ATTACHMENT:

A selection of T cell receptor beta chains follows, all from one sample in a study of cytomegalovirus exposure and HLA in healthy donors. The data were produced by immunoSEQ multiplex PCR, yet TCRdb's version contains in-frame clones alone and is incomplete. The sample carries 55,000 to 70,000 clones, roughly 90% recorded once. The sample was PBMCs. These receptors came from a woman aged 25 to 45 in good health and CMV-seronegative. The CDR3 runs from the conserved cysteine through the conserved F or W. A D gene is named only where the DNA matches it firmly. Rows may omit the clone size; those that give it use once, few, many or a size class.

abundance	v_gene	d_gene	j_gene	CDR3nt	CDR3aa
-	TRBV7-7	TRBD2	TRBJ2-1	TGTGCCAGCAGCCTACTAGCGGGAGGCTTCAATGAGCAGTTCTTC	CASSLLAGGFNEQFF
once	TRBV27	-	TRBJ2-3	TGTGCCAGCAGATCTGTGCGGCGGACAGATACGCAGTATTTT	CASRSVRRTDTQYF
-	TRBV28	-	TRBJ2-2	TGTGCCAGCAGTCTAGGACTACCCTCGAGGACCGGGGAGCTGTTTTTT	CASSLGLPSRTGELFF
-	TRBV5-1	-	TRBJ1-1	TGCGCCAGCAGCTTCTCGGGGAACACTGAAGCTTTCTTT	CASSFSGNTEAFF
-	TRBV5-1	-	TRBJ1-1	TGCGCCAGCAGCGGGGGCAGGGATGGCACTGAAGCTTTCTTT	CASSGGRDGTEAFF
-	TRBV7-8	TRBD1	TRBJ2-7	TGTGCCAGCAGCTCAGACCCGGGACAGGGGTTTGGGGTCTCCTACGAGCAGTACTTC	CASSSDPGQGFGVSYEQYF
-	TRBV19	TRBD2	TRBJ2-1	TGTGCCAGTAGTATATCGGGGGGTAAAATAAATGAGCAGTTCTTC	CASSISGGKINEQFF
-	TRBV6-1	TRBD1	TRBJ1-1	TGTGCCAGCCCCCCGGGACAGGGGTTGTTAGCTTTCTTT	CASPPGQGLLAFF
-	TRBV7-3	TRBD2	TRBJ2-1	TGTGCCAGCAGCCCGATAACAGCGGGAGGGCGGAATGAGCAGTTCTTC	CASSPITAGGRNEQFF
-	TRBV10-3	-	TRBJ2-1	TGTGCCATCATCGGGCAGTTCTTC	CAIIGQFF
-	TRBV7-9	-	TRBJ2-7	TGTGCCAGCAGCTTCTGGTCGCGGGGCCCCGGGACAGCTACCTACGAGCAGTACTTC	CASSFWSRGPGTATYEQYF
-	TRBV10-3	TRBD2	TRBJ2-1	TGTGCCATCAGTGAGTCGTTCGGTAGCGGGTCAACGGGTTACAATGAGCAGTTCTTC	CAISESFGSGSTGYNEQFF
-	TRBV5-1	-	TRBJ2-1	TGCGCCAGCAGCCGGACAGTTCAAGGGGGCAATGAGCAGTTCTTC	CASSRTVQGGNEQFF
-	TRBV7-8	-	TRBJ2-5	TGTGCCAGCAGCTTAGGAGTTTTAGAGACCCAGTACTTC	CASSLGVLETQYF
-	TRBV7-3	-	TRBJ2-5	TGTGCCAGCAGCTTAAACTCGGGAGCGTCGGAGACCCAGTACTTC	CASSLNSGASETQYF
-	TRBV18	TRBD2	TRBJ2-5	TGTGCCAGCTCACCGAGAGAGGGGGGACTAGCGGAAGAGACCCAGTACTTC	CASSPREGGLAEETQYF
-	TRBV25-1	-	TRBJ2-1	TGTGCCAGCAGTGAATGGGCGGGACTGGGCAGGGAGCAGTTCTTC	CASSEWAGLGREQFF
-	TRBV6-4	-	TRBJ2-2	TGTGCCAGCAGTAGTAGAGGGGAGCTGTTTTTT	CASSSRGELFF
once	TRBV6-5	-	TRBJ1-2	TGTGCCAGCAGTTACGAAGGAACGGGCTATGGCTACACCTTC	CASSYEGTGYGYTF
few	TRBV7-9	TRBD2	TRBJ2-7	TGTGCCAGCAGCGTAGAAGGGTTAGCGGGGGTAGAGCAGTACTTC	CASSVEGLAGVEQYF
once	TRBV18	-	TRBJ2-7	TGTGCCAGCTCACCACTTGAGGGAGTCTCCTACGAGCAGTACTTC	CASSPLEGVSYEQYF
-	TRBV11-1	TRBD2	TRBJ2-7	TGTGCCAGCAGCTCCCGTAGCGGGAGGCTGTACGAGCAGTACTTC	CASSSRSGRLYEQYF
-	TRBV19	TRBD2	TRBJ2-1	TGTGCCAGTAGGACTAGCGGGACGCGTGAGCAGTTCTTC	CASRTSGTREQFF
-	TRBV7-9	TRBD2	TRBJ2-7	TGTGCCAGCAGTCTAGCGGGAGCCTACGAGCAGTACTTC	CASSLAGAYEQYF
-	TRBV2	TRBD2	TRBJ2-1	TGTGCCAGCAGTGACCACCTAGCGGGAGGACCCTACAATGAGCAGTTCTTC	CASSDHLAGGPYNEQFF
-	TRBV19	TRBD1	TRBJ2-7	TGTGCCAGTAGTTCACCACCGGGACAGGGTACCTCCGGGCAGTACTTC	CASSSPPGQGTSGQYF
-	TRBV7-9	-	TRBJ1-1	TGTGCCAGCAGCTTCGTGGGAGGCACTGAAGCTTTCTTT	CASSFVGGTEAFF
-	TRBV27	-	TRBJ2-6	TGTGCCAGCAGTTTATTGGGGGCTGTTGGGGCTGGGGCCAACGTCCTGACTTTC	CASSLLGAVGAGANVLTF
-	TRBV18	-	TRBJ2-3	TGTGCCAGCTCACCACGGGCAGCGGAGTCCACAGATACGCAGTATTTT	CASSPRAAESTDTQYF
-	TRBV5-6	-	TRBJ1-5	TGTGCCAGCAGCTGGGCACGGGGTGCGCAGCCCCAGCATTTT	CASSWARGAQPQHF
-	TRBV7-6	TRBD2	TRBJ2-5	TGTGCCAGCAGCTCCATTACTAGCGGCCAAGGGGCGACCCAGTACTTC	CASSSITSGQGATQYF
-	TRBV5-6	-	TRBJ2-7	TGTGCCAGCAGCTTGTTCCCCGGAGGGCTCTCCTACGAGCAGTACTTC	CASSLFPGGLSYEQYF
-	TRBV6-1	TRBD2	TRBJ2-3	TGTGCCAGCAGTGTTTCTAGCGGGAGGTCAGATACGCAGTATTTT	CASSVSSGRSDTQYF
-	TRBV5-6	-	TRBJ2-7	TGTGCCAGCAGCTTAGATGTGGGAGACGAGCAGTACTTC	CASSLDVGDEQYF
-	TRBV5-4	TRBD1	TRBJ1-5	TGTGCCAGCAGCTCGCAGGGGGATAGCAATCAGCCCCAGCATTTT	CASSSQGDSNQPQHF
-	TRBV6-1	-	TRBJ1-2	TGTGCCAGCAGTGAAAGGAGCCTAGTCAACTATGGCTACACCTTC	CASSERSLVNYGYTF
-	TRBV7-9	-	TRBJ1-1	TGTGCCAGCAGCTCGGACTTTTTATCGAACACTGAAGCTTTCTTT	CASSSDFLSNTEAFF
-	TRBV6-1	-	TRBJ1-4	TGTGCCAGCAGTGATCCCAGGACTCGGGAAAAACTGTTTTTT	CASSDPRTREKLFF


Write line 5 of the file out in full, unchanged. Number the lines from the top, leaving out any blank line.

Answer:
-	TRBV28	-	TRBJ2-2	TGTGCCAGCAGTCTAGGACTACCCTCGAGGACCGGGGAGCTGTTTTTT	CASSLGLPSRTGELFF